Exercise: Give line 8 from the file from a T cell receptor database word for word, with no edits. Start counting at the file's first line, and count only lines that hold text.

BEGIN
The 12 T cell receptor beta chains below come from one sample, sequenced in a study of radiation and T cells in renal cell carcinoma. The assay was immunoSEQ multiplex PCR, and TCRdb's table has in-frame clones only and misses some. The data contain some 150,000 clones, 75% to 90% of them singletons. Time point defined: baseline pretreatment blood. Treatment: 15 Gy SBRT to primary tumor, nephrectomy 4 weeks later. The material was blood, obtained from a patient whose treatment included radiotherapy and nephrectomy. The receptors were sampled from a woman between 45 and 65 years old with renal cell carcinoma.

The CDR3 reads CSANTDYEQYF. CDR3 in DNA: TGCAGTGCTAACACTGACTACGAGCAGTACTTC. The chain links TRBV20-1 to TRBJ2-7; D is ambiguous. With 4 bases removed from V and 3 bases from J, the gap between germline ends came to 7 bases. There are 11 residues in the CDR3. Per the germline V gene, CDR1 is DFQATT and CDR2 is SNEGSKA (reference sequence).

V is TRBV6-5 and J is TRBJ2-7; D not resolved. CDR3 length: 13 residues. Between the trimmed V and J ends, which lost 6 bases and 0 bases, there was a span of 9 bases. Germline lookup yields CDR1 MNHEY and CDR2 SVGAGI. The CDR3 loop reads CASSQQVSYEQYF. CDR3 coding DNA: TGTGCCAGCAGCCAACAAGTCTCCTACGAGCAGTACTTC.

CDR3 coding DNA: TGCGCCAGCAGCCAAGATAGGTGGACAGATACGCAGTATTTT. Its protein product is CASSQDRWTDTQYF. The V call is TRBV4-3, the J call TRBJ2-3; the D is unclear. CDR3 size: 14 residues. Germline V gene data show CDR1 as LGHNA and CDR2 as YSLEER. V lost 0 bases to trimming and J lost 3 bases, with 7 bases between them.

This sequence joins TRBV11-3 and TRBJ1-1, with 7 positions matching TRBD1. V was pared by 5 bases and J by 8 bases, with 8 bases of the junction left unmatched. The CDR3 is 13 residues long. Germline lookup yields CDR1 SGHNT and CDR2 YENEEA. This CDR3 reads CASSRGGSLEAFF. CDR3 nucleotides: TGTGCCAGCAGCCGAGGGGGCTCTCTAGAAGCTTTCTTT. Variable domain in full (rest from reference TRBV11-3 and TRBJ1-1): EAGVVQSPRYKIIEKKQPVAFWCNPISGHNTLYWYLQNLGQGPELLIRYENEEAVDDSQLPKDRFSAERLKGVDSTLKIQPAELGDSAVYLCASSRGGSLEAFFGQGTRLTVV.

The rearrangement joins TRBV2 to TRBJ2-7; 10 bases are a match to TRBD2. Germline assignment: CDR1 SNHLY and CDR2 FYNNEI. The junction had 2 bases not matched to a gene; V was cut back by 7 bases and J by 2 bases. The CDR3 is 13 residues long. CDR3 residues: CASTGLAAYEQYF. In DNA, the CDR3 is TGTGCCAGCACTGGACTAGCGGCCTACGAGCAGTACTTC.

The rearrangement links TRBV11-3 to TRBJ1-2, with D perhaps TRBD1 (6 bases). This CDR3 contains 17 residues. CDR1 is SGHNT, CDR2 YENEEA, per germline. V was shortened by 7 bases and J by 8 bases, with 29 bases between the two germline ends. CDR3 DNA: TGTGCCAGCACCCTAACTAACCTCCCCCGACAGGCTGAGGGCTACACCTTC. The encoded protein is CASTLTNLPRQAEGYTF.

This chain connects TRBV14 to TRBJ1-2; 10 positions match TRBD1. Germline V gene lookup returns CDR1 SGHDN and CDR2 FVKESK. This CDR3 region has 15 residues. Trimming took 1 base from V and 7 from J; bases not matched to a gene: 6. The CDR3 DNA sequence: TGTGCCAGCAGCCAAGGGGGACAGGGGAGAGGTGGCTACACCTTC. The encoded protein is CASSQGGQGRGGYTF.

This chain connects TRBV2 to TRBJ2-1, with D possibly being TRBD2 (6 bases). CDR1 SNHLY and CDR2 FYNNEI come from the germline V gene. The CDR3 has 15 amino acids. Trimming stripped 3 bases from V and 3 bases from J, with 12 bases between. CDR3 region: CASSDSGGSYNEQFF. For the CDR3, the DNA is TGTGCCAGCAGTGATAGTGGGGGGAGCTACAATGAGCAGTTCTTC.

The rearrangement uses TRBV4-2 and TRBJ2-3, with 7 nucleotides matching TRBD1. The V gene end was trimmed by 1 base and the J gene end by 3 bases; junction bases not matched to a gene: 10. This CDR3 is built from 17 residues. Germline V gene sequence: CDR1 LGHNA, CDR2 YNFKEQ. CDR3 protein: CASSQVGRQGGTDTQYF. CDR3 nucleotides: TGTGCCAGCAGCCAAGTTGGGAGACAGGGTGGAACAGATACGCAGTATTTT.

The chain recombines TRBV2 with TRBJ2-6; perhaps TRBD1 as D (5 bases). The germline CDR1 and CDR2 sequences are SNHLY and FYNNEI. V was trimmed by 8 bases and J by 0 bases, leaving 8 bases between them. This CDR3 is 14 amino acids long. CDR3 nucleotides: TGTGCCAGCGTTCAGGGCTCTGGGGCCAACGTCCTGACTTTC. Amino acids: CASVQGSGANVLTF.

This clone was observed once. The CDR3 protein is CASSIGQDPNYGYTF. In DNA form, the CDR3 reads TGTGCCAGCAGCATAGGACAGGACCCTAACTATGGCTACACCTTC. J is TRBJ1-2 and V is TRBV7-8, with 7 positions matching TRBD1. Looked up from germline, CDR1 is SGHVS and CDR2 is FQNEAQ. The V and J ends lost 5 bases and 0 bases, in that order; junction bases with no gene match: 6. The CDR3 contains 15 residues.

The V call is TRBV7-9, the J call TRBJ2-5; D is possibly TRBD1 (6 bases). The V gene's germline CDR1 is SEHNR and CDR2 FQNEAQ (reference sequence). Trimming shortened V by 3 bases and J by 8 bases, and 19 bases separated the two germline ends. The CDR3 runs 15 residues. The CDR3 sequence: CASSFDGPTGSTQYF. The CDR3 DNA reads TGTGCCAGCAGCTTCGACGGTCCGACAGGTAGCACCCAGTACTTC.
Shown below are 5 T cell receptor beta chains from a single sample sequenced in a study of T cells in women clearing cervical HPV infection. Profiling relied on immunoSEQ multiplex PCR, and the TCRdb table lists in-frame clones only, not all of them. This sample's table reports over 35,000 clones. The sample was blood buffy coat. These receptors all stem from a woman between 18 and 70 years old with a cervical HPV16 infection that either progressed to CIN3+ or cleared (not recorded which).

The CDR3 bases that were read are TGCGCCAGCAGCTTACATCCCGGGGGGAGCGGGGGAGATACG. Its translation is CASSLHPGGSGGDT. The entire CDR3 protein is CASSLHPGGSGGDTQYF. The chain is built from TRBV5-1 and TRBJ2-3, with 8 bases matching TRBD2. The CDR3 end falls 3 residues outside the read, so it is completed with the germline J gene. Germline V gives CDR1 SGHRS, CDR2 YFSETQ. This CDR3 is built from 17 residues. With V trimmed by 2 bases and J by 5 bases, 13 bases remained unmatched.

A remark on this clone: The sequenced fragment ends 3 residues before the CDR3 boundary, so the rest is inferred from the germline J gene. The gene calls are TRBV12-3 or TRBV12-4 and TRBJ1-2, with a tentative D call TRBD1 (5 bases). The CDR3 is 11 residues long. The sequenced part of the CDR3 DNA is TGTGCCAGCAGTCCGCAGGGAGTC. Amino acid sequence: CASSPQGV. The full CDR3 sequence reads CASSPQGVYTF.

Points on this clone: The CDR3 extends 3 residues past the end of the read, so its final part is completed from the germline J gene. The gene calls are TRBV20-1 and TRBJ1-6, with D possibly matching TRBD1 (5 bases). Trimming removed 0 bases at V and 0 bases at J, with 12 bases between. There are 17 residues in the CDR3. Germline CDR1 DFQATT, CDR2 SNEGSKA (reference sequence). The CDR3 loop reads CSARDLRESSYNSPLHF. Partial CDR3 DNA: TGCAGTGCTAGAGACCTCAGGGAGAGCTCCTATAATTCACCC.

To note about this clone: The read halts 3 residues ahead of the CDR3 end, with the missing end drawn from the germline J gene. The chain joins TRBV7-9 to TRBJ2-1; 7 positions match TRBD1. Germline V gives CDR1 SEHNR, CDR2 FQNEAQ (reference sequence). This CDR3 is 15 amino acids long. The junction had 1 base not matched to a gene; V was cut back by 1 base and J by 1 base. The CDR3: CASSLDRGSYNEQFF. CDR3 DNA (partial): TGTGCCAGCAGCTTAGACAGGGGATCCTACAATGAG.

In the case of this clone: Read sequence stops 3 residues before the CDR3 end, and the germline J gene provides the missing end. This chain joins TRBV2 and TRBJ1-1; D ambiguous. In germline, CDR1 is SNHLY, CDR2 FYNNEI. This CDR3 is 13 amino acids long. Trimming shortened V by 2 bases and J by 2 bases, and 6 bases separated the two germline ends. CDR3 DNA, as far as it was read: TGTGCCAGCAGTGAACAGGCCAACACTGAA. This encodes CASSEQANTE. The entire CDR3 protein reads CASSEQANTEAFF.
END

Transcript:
This chain connects TRBV14 to TRBJ1-2; 10 positions match TRBD1. Germline V gene lookup returns CDR1 SGHDN and CDR2 FVKESK. This CDR3 region has 15 residues. Trimming took 1 base from V and 7 from J; bases not matched to a gene: 6. The CDR3 DNA sequence: TGTGCCAGCAGCCAAGGGGGACAGGGGAGAGGTGGCTACACCTTC. The encoded protein is CASSQGGQGRGGYTF.